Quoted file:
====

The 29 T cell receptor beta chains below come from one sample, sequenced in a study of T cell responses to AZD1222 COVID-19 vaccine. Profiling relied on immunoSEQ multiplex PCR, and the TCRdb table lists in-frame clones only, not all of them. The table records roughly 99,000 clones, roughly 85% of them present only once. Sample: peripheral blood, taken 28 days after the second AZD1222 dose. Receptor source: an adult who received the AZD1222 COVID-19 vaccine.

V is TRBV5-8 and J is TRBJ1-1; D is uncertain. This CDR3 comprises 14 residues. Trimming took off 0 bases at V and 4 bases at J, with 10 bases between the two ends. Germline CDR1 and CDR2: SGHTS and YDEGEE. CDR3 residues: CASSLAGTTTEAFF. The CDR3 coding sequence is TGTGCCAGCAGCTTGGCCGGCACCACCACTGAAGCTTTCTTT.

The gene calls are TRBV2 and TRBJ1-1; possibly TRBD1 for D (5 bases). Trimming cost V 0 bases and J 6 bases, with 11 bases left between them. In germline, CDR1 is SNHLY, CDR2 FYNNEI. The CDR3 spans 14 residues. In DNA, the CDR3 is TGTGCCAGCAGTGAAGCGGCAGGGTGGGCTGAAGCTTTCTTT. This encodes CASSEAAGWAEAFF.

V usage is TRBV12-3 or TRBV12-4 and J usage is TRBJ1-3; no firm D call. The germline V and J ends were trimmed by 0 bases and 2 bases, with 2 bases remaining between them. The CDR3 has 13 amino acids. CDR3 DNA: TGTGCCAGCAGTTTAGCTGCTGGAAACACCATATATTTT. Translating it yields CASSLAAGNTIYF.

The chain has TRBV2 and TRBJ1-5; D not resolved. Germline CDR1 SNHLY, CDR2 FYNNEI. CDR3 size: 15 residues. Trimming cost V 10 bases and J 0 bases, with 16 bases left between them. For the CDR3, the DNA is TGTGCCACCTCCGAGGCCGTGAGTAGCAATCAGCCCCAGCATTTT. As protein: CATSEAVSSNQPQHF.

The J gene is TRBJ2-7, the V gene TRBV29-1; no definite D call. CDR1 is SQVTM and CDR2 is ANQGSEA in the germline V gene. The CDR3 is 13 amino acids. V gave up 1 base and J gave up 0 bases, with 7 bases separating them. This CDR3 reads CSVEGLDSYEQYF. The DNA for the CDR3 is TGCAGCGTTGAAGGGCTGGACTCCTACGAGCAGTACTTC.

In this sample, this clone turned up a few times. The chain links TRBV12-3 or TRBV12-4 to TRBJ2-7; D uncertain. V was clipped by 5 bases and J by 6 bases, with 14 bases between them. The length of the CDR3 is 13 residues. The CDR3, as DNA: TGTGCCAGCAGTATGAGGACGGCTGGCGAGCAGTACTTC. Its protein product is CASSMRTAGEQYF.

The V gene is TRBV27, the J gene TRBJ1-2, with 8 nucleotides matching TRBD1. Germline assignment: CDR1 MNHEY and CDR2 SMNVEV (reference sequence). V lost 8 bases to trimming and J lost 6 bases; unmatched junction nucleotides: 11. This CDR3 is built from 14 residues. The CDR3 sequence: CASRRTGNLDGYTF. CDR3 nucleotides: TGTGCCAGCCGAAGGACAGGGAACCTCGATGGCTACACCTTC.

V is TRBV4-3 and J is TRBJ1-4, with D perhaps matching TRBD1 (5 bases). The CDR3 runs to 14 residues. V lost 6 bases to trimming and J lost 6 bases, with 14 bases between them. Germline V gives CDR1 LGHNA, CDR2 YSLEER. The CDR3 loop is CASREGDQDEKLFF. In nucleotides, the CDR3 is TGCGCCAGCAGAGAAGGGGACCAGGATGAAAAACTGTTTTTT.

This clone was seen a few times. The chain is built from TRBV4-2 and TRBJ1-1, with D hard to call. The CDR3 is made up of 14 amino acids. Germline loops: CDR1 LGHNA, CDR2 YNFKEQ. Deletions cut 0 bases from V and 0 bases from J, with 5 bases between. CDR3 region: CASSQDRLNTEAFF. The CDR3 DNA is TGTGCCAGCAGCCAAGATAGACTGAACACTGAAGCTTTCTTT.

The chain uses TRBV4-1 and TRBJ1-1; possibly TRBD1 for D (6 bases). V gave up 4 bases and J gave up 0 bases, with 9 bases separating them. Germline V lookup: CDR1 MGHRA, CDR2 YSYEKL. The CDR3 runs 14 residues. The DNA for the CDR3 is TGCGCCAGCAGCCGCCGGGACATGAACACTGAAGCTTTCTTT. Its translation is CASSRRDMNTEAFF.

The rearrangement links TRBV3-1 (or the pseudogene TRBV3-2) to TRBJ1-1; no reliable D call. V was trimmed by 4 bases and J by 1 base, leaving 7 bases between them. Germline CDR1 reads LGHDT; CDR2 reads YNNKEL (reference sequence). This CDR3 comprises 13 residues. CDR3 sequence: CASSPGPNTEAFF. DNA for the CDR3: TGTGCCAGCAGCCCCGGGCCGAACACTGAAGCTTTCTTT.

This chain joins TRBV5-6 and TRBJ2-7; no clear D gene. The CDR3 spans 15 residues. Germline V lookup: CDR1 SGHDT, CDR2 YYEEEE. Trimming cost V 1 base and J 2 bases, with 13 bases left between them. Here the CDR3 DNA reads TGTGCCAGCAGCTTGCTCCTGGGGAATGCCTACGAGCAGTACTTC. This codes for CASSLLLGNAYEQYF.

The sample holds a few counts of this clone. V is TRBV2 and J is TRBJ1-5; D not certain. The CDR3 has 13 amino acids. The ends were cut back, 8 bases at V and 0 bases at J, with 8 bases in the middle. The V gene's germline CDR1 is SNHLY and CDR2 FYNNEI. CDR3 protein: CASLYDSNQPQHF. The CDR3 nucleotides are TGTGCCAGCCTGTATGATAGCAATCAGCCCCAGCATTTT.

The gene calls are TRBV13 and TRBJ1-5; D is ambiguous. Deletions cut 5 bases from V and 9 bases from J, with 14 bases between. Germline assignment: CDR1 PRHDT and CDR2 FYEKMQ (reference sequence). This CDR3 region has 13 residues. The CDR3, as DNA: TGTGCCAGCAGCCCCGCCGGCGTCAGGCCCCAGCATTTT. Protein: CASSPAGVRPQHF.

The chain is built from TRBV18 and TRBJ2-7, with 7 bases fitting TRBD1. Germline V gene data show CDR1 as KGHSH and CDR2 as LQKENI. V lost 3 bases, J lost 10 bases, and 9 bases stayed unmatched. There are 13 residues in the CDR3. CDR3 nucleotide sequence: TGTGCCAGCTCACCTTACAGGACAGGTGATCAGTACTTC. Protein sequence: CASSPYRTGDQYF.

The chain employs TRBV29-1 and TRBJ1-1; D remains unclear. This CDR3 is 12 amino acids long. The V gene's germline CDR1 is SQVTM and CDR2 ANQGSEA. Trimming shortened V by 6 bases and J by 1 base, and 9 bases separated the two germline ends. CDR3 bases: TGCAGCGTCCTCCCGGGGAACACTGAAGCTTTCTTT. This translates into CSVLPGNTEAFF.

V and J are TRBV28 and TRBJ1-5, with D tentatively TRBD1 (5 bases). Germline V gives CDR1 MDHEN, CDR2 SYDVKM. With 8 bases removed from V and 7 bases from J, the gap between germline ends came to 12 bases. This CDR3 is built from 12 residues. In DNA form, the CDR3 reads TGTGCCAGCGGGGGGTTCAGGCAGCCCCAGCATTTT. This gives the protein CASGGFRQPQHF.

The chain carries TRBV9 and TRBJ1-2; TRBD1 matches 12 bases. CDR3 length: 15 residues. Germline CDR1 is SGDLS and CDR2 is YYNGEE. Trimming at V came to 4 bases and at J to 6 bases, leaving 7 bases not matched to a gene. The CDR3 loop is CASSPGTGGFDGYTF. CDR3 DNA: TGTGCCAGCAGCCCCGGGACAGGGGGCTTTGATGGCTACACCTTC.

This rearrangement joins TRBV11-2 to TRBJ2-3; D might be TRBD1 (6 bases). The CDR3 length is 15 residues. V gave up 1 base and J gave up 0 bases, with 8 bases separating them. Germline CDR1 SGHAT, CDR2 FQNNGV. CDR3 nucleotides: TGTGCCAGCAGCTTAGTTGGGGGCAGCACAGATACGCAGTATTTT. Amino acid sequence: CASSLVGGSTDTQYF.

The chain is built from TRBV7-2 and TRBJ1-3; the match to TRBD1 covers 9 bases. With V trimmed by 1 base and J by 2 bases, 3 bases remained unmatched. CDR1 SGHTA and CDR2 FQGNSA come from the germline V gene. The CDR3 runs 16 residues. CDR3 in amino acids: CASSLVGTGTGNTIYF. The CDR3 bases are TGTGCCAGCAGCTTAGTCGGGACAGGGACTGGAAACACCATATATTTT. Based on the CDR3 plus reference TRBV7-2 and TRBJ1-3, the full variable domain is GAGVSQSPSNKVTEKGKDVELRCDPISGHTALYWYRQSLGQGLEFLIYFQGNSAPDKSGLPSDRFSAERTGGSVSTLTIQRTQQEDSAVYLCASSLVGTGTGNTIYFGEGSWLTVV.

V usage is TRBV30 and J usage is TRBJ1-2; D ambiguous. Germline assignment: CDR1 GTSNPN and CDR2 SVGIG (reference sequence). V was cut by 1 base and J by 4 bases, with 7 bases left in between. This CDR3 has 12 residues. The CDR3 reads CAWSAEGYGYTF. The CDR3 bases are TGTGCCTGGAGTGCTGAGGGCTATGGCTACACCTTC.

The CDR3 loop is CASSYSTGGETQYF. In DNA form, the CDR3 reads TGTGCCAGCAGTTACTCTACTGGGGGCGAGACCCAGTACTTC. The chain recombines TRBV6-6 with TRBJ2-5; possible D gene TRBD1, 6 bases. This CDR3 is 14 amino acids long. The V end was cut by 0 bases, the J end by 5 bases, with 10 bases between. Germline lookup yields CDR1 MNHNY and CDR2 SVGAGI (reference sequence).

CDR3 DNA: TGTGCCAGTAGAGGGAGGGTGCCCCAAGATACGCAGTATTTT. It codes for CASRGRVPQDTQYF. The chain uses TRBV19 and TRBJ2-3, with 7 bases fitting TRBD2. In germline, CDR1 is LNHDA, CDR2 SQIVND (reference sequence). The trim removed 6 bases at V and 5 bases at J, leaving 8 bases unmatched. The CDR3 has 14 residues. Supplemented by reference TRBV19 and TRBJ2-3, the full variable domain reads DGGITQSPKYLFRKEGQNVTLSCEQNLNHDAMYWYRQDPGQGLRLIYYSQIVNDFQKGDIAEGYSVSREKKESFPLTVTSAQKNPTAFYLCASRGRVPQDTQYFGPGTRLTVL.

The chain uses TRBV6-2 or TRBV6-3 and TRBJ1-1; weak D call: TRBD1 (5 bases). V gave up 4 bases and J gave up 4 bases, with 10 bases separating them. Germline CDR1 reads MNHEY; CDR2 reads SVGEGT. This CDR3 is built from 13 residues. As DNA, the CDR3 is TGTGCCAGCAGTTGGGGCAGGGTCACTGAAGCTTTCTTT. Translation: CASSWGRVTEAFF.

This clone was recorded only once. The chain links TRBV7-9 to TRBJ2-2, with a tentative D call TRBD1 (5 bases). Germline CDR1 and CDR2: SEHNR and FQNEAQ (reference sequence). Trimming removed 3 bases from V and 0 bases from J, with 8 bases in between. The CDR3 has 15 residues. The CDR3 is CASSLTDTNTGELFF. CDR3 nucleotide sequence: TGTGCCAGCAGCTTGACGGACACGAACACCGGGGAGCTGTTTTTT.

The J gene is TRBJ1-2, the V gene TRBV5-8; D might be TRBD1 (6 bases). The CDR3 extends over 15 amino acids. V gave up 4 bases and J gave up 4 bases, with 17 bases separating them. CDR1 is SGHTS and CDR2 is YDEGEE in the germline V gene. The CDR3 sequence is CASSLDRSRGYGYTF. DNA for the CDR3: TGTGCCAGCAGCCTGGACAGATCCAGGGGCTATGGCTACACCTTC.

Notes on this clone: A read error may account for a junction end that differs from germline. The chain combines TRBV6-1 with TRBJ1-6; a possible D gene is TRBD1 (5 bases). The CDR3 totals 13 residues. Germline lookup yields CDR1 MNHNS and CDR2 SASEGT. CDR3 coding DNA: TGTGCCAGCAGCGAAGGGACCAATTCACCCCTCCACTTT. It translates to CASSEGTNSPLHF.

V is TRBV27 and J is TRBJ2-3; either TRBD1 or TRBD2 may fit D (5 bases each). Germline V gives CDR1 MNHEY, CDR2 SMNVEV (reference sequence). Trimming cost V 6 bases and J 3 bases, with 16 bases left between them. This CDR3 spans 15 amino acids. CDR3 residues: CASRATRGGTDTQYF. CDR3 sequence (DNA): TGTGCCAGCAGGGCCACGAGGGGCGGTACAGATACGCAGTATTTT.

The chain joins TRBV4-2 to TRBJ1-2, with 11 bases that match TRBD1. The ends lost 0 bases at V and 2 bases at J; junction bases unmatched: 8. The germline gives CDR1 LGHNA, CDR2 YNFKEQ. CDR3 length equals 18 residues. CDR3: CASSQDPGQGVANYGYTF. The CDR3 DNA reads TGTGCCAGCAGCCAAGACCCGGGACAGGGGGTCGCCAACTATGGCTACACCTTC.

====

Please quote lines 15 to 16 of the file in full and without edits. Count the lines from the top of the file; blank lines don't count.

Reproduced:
The gene calls are TRBV13 and TRBJ1-5; D is ambiguous. Deletions cut 5 bases from V and 9 bases from J, with 14 bases between. Germline assignment: CDR1 PRHDT and CDR2 FYEKMQ (reference sequence). This CDR3 region has 13 residues. The CDR3, as DNA: TGTGCCAGCAGCCCCGCCGGCGTCAGGCCCCAGCATTTT. Protein: CASSPAGVRPQHF.

The chain is built from TRBV18 and TRBJ2-7, with 7 bases fitting TRBD1. Germline V gene data show CDR1 as KGHSH and CDR2 as LQKENI. V lost 3 bases, J lost 10 bases, and 9 bases stayed unmatched. There are 13 residues in the CDR3. CDR3 nucleotide sequence: TGTGCCAGCTCACCTTACAGGACAGGTGATCAGTACTTC. Protein sequence: CASSPYRTGDQYF.